This is sort of how I feel about Jonboat. He was an entitled teenager, sure, but it’s not so uncommon for teenagers to be kind of shitty. So I went into this week’s reading not really prepared to like him very much out of envy if nothing else, with his ridiculous compound, his sirenesque wife and their ridiculous banter, his goddamn obnoxious leather loafers and flower-print board shorts and rolled linen sleeves, his immense wealth and disturbing (if in some ways also sort of likable) son, his career as a record-setting astronaut, his jet-setting. Everything leading up to the meeting with him really telegraphs that he’s probably an entitled jerk. And, well, there is a bit of that — the name-dropping and insufferable telling of tales about King Hussein and Chuck Yeager, his showing off of the helmet. But then, these are noteworthy achievements and engagements and souvenirs. The human body is a horrifying biological hellscape sloughing off skin and filth, so I wouldn’t want to wear his helmet as Jonboat invites so many other people to do, but it’d be neat to see it, maybe to heft it. And he does seem genuinely to feel affection for Trip and Fondajane. He regrets things like his childhood use of the term gaylord. Maybe he’s not such a bad guy. Maybe my instinct to dislike him is just projected envy of a basically good person.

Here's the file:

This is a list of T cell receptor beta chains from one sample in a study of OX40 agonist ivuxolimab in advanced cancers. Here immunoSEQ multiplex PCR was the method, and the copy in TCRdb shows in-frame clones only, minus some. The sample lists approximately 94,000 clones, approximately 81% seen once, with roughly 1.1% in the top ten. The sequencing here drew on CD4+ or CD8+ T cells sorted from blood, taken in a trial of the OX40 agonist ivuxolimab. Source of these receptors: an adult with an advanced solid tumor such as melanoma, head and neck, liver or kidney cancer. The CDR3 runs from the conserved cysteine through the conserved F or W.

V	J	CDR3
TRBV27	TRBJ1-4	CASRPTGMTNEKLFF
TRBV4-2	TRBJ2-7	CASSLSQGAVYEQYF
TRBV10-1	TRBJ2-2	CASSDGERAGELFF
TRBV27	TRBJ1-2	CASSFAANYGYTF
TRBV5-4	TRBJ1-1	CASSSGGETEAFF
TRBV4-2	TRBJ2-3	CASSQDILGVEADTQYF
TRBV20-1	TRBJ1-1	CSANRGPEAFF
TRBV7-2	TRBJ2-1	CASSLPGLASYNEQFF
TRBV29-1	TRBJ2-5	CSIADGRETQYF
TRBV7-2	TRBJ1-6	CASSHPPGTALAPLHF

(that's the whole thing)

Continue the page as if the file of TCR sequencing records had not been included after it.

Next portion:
But then he really goes off on Belt about the incomprehensibility to Belt of their income disparity. For ten pages he spews vitriol in one of the most condescending rants I can recall ever having read. Dickishness confirmed.